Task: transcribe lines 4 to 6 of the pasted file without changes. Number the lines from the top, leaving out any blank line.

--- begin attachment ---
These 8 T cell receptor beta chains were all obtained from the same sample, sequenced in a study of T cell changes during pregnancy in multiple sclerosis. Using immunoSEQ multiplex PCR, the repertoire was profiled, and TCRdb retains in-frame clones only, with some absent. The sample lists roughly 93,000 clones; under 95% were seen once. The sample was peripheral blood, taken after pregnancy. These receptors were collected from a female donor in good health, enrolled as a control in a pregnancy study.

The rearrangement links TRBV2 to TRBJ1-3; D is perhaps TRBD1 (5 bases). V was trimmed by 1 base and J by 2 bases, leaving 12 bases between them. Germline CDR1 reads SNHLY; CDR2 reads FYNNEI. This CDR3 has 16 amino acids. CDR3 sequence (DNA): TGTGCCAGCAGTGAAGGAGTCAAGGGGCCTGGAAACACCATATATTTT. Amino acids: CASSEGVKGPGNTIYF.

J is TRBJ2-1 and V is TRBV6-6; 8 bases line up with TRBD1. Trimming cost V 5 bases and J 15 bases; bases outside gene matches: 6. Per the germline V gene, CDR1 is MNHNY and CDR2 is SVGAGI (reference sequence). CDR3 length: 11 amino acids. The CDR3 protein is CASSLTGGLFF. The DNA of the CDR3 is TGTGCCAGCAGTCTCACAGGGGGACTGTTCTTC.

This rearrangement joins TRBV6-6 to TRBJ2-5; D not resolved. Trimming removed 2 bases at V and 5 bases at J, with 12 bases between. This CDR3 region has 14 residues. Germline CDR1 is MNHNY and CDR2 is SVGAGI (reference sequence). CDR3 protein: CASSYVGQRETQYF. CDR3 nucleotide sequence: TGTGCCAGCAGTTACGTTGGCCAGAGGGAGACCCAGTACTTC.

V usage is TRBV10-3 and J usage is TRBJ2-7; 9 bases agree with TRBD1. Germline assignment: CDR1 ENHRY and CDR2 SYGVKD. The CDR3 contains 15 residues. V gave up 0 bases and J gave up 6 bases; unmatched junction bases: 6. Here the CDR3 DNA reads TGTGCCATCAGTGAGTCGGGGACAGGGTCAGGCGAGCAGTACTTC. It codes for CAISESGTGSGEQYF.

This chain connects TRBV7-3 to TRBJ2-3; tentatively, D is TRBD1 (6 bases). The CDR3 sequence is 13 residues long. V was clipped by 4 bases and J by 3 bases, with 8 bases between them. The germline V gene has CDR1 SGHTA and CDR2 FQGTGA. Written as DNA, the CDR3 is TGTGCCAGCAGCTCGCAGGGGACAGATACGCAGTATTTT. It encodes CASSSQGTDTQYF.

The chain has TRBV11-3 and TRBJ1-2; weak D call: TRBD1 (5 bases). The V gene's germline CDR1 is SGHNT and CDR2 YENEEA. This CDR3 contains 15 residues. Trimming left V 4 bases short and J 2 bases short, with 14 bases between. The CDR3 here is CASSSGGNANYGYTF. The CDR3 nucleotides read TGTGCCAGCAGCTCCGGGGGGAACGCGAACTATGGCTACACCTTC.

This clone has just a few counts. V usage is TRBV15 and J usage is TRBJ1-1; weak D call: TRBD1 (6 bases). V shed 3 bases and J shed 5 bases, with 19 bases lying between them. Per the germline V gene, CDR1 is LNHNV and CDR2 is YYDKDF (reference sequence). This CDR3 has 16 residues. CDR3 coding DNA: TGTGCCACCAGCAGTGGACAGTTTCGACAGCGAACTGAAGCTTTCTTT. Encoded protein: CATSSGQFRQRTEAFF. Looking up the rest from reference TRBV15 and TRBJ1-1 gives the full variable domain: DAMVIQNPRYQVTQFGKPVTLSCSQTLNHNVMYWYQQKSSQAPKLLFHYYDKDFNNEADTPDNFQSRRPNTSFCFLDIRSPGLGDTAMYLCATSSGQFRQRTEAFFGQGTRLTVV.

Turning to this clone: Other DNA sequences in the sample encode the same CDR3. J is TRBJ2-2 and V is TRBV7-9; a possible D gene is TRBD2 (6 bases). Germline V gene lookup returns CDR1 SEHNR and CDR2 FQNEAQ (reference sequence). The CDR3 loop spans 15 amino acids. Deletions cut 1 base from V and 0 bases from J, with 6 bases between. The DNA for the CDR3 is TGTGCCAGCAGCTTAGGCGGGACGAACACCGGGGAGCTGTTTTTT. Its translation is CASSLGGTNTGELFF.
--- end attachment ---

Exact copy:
This rearrangement joins TRBV6-6 to TRBJ2-5; D not resolved. Trimming removed 2 bases at V and 5 bases at J, with 12 bases between. This CDR3 region has 14 residues. Germline CDR1 is MNHNY and CDR2 is SVGAGI (reference sequence). CDR3 protein: CASSYVGQRETQYF. CDR3 nucleotide sequence: TGTGCCAGCAGTTACGTTGGCCAGAGGGAGACCCAGTACTTC.

V usage is TRBV10-3 and J usage is TRBJ2-7; 9 bases agree with TRBD1. Germline assignment: CDR1 ENHRY and CDR2 SYGVKD. The CDR3 contains 15 residues. V gave up 0 bases and J gave up 6 bases; unmatched junction bases: 6. Here the CDR3 DNA reads TGTGCCATCAGTGAGTCGGGGACAGGGTCAGGCGAGCAGTACTTC. It codes for CAISESGTGSGEQYF.

This chain connects TRBV7-3 to TRBJ2-3; tentatively, D is TRBD1 (6 bases). The CDR3 sequence is 13 residues long. V was clipped by 4 bases and J by 3 bases, with 8 bases between them. The germline V gene has CDR1 SGHTA and CDR2 FQGTGA. Written as DNA, the CDR3 is TGTGCCAGCAGCTCGCAGGGGACAGATACGCAGTATTTT. It encodes CASSSQGTDTQYF.